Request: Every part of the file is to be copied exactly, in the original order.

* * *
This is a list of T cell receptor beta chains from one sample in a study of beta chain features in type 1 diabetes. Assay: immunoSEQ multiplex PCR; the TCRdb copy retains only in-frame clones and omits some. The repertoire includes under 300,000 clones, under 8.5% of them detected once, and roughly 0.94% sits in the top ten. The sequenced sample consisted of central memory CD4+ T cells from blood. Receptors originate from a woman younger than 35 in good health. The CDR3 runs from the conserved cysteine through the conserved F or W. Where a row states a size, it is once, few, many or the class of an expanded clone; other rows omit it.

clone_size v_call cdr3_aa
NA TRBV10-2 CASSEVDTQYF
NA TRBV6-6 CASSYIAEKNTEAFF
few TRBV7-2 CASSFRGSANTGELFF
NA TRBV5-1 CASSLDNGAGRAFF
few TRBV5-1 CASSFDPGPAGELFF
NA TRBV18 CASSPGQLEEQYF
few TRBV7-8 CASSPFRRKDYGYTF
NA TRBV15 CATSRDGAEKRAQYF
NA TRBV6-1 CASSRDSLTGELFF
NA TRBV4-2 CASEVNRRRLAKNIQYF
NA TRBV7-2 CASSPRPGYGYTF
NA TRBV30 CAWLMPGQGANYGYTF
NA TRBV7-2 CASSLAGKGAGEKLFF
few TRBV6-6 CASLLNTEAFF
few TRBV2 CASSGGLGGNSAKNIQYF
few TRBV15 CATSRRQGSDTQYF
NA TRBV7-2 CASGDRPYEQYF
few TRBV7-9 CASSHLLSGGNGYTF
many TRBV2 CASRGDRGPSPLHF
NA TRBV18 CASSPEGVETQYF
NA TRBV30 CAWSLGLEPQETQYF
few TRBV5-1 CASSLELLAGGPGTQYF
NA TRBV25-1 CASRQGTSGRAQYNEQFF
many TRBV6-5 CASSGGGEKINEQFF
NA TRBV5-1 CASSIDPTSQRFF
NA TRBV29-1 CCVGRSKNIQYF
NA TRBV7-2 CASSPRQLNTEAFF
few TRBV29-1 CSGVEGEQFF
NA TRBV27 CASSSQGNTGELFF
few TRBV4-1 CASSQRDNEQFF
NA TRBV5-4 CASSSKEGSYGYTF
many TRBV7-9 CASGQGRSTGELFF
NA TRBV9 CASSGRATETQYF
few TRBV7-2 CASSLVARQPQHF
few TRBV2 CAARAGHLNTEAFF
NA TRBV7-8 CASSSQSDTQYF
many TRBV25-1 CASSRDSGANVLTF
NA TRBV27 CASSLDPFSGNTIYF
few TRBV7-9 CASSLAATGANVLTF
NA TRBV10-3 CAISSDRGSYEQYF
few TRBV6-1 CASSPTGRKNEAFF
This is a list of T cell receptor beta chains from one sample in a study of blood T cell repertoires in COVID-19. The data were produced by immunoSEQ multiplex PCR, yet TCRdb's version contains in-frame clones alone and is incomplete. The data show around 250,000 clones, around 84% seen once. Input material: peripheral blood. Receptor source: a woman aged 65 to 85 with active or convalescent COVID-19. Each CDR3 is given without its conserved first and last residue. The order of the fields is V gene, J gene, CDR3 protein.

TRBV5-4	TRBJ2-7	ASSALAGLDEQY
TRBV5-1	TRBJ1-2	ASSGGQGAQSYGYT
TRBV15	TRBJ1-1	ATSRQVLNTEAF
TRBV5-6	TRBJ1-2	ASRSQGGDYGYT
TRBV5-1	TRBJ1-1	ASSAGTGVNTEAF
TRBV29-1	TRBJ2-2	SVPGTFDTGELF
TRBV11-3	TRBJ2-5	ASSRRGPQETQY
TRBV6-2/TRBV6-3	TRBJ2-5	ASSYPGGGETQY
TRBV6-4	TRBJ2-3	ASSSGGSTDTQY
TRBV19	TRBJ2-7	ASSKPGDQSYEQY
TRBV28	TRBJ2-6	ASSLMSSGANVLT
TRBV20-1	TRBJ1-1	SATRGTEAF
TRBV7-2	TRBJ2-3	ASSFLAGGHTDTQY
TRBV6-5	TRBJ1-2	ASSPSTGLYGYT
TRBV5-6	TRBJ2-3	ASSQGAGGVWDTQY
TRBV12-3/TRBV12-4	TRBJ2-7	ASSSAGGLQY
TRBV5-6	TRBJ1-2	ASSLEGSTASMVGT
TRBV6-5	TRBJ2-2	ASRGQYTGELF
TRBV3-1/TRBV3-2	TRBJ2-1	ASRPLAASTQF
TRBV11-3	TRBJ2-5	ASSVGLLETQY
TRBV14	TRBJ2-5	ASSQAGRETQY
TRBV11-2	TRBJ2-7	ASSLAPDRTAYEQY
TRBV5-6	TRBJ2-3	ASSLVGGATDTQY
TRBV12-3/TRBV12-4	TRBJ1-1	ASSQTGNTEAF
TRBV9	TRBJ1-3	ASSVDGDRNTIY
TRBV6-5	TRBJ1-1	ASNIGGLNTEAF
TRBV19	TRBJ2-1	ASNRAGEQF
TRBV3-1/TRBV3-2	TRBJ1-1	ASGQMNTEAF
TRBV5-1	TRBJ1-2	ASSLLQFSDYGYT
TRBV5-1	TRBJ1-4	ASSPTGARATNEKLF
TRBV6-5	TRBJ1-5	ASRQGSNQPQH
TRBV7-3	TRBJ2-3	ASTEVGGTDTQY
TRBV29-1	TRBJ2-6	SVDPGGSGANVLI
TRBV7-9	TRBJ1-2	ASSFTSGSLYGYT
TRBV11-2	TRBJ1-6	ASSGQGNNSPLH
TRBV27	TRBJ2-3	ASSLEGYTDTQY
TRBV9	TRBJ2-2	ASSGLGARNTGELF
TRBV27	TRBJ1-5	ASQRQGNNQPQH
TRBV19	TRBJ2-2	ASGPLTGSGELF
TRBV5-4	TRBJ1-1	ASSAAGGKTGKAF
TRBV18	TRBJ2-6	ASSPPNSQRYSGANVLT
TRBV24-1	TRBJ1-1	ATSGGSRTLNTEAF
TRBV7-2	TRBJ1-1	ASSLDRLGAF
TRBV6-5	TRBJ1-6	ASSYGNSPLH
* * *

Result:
This is a list of T cell receptor beta chains from one sample in a study of beta chain features in type 1 diabetes. Assay: immunoSEQ multiplex PCR; the TCRdb copy retains only in-frame clones and omits some. The repertoire includes under 300,000 clones, under 8.5% of them detected once, and roughly 0.94% sits in the top ten. The sequenced sample consisted of central memory CD4+ T cells from blood. Receptors originate from a woman younger than 35 in good health. The CDR3 runs from the conserved cysteine through the conserved F or W. Where a row states a size, it is once, few, many or the class of an expanded clone; other rows omit it.

clone_size v_call cdr3_aa
NA TRBV10-2 CASSEVDTQYF
NA TRBV6-6 CASSYIAEKNTEAFF
few TRBV7-2 CASSFRGSANTGELFF
NA TRBV5-1 CASSLDNGAGRAFF
few TRBV5-1 CASSFDPGPAGELFF
NA TRBV18 CASSPGQLEEQYF
few TRBV7-8 CASSPFRRKDYGYTF
NA TRBV15 CATSRDGAEKRAQYF
NA TRBV6-1 CASSRDSLTGELFF
NA TRBV4-2 CASEVNRRRLAKNIQYF
NA TRBV7-2 CASSPRPGYGYTF
NA TRBV30 CAWLMPGQGANYGYTF
NA TRBV7-2 CASSLAGKGAGEKLFF
few TRBV6-6 CASLLNTEAFF
few TRBV2 CASSGGLGGNSAKNIQYF
few TRBV15 CATSRRQGSDTQYF
NA TRBV7-2 CASGDRPYEQYF
few TRBV7-9 CASSHLLSGGNGYTF
many TRBV2 CASRGDRGPSPLHF
NA TRBV18 CASSPEGVETQYF
NA TRBV30 CAWSLGLEPQETQYF
few TRBV5-1 CASSLELLAGGPGTQYF
NA TRBV25-1 CASRQGTSGRAQYNEQFF
many TRBV6-5 CASSGGGEKINEQFF
NA TRBV5-1 CASSIDPTSQRFF
NA TRBV29-1 CCVGRSKNIQYF
NA TRBV7-2 CASSPRQLNTEAFF
few TRBV29-1 CSGVEGEQFF
NA TRBV27 CASSSQGNTGELFF
few TRBV4-1 CASSQRDNEQFF
NA TRBV5-4 CASSSKEGSYGYTF
many TRBV7-9 CASGQGRSTGELFF
NA TRBV9 CASSGRATETQYF
few TRBV7-2 CASSLVARQPQHF
few TRBV2 CAARAGHLNTEAFF
NA TRBV7-8 CASSSQSDTQYF
many TRBV25-1 CASSRDSGANVLTF
NA TRBV27 CASSLDPFSGNTIYF
few TRBV7-9 CASSLAATGANVLTF
NA TRBV10-3 CAISSDRGSYEQYF
few TRBV6-1 CASSPTGRKNEAFF
This is a list of T cell receptor beta chains from one sample in a study of blood T cell repertoires in COVID-19. The data were produced by immunoSEQ multiplex PCR, yet TCRdb's version contains in-frame clones alone and is incomplete. The data show around 250,000 clones, around 84% seen once. Input material: peripheral blood. Receptor source: a woman aged 65 to 85 with active or convalescent COVID-19. Each CDR3 is given without its conserved first and last residue. The order of the fields is V gene, J gene, CDR3 protein.

TRBV5-4	TRBJ2-7	ASSALAGLDEQY
TRBV5-1	TRBJ1-2	ASSGGQGAQSYGYT
TRBV15	TRBJ1-1	ATSRQVLNTEAF
TRBV5-6	TRBJ1-2	ASRSQGGDYGYT
TRBV5-1	TRBJ1-1	ASSAGTGVNTEAF
TRBV29-1	TRBJ2-2	SVPGTFDTGELF
TRBV11-3	TRBJ2-5	ASSRRGPQETQY
TRBV6-2/TRBV6-3	TRBJ2-5	ASSYPGGGETQY
TRBV6-4	TRBJ2-3	ASSSGGSTDTQY
TRBV19	TRBJ2-7	ASSKPGDQSYEQY
TRBV28	TRBJ2-6	ASSLMSSGANVLT
TRBV20-1	TRBJ1-1	SATRGTEAF
TRBV7-2	TRBJ2-3	ASSFLAGGHTDTQY
TRBV6-5	TRBJ1-2	ASSPSTGLYGYT
TRBV5-6	TRBJ2-3	ASSQGAGGVWDTQY
TRBV12-3/TRBV12-4	TRBJ2-7	ASSSAGGLQY
TRBV5-6	TRBJ1-2	ASSLEGSTASMVGT
TRBV6-5	TRBJ2-2	ASRGQYTGELF
TRBV3-1/TRBV3-2	TRBJ2-1	ASRPLAASTQF
TRBV11-3	TRBJ2-5	ASSVGLLETQY
TRBV14	TRBJ2-5	ASSQAGRETQY
TRBV11-2	TRBJ2-7	ASSLAPDRTAYEQY
TRBV5-6	TRBJ2-3	ASSLVGGATDTQY
TRBV12-3/TRBV12-4	TRBJ1-1	ASSQTGNTEAF
TRBV9	TRBJ1-3	ASSVDGDRNTIY
TRBV6-5	TRBJ1-1	ASNIGGLNTEAF
TRBV19	TRBJ2-1	ASNRAGEQF
TRBV3-1/TRBV3-2	TRBJ1-1	ASGQMNTEAF
TRBV5-1	TRBJ1-2	ASSLLQFSDYGYT
TRBV5-1	TRBJ1-4	ASSPTGARATNEKLF
TRBV6-5	TRBJ1-5	ASRQGSNQPQH
TRBV7-3	TRBJ2-3	ASTEVGGTDTQY
TRBV29-1	TRBJ2-6	SVDPGGSGANVLI
TRBV7-9	TRBJ1-2	ASSFTSGSLYGYT
TRBV11-2	TRBJ1-6	ASSGQGNNSPLH
TRBV27	TRBJ2-3	ASSLEGYTDTQY
TRBV9	TRBJ2-2	ASSGLGARNTGELF
TRBV27	TRBJ1-5	ASQRQGNNQPQH
TRBV19	TRBJ2-2	ASGPLTGSGELF
TRBV5-4	TRBJ1-1	ASSAAGGKTGKAF
TRBV18	TRBJ2-6	ASSPPNSQRYSGANVLT
TRBV24-1	TRBJ1-1	ATSGGSRTLNTEAF
TRBV7-2	TRBJ1-1	ASSLDRLGAF
TRBV6-5	TRBJ1-6	ASSYGNSPLH